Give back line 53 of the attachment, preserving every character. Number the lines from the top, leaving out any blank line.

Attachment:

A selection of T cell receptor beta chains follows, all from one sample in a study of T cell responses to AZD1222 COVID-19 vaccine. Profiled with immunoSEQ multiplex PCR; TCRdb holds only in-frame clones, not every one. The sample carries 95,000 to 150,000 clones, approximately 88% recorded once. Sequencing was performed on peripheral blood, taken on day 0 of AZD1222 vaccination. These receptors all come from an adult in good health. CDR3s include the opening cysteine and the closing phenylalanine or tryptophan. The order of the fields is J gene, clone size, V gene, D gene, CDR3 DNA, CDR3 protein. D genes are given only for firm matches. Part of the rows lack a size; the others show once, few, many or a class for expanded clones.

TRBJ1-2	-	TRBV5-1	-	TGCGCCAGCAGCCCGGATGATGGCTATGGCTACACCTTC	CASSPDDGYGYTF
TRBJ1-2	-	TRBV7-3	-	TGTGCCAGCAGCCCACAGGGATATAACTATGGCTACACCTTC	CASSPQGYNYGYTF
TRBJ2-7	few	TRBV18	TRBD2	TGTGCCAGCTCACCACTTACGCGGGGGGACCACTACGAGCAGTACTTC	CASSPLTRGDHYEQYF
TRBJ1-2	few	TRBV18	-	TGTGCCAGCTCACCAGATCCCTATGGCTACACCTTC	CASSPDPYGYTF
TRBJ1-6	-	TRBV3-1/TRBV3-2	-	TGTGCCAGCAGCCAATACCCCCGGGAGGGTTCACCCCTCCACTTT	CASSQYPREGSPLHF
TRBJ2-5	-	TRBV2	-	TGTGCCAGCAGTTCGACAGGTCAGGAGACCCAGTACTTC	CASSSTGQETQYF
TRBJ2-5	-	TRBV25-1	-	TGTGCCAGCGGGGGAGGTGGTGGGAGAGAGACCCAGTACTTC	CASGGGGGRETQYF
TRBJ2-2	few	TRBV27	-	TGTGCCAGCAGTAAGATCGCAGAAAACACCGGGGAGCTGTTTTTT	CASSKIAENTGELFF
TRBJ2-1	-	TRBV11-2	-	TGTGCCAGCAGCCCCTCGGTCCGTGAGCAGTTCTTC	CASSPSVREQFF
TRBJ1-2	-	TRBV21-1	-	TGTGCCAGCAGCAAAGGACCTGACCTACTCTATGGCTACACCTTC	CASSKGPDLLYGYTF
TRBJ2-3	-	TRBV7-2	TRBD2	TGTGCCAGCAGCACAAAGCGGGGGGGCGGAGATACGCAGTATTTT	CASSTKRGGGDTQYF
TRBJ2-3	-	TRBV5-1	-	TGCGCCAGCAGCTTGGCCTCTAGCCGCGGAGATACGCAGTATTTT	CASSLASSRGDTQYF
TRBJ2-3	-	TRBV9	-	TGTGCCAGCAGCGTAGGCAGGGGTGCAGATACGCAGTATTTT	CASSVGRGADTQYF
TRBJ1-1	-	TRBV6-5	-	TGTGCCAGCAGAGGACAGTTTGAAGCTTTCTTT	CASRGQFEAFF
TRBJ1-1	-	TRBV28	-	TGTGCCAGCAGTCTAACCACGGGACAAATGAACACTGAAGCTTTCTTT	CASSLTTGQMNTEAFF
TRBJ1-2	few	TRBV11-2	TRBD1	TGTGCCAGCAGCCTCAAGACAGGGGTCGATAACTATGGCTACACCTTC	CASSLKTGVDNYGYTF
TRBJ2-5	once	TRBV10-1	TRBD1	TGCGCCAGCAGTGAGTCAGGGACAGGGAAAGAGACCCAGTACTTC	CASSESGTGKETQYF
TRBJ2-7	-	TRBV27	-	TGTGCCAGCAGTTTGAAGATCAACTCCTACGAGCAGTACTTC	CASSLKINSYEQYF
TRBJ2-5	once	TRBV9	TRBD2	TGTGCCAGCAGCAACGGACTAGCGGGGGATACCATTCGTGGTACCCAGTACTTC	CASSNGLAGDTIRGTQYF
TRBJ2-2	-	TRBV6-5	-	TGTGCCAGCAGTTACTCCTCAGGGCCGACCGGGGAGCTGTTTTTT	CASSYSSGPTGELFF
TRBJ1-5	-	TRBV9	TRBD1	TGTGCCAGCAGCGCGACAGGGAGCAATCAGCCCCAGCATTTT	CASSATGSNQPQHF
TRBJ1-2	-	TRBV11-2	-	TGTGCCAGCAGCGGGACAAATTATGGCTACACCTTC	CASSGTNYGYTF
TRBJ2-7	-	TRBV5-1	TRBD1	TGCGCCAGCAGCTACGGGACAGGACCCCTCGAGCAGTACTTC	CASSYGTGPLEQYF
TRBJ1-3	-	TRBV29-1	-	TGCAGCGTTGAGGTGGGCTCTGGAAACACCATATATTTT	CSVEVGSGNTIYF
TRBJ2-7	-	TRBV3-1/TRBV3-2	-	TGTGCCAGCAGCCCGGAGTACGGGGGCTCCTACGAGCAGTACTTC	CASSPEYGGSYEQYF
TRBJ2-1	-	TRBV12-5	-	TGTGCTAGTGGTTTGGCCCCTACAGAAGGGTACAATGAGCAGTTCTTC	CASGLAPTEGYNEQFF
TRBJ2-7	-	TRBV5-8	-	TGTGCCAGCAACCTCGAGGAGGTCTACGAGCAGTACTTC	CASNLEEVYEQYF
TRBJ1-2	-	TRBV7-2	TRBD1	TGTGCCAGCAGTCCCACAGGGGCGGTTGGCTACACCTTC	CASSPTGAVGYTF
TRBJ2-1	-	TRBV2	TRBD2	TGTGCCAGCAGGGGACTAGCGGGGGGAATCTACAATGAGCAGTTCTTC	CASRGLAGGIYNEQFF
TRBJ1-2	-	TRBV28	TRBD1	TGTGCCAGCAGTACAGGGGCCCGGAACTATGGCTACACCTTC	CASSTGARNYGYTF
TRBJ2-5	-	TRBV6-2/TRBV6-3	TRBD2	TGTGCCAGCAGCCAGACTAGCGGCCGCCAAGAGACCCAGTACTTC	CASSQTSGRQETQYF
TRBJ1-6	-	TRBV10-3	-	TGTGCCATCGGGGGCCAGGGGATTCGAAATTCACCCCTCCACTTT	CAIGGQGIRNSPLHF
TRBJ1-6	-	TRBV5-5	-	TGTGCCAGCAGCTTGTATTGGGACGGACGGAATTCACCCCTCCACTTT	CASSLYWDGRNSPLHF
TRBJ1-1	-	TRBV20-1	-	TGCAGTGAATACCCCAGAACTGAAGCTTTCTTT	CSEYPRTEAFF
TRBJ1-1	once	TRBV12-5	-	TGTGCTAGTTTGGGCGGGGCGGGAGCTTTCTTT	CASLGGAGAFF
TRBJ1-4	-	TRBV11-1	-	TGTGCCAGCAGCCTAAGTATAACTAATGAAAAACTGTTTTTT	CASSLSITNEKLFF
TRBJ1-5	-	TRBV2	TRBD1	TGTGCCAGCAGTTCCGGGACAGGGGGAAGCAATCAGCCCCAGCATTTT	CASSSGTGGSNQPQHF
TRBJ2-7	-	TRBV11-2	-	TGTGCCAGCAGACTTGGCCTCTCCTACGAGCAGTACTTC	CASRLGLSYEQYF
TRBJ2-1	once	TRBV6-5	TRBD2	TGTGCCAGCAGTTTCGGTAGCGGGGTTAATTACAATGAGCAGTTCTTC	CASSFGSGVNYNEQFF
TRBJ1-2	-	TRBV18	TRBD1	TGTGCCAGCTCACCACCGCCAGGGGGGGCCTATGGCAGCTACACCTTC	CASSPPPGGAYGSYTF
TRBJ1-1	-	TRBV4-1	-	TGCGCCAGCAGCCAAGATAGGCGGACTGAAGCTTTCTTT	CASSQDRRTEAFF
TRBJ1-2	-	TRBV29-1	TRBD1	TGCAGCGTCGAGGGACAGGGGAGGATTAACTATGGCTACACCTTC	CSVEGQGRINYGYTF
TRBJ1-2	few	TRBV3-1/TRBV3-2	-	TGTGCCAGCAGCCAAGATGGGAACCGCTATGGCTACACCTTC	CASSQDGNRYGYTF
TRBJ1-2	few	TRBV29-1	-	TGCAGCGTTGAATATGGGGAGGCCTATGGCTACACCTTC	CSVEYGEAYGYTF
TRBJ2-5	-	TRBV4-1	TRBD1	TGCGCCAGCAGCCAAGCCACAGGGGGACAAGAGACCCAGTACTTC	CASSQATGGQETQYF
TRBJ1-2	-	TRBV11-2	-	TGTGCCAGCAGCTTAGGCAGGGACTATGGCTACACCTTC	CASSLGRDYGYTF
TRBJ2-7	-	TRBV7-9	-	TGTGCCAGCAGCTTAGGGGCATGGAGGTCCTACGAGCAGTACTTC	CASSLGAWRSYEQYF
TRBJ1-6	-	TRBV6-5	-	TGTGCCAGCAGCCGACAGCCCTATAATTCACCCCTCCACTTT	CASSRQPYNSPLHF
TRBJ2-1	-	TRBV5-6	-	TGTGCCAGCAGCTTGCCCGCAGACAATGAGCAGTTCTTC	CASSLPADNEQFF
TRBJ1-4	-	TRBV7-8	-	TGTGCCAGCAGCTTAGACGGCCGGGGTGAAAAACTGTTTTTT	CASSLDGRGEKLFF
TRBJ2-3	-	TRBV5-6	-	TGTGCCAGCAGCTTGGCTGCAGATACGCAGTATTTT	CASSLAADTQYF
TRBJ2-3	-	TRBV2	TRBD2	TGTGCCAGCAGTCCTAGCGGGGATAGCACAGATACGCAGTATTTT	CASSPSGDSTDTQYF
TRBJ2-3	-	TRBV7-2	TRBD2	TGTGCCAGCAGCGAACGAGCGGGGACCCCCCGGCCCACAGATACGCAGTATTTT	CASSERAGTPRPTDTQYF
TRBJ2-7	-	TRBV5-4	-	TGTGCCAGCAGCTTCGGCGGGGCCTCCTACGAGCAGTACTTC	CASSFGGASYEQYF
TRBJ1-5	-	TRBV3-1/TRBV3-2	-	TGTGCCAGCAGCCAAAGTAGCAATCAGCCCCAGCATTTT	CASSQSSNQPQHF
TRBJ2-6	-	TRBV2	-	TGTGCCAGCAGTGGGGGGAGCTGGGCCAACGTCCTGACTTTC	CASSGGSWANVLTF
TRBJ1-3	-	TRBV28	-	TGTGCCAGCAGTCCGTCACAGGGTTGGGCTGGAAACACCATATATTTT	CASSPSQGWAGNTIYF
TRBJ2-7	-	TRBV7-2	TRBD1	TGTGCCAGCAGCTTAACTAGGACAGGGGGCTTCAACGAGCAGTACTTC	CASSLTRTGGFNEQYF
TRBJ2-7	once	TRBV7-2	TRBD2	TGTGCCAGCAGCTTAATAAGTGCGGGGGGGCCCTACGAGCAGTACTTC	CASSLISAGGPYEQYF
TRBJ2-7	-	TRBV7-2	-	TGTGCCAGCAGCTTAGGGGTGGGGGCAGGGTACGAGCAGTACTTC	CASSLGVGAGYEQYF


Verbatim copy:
TRBJ2-3	-	TRBV2	TRBD2	TGTGCCAGCAGTCCTAGCGGGGATAGCACAGATACGCAGTATTTT	CASSPSGDSTDTQYF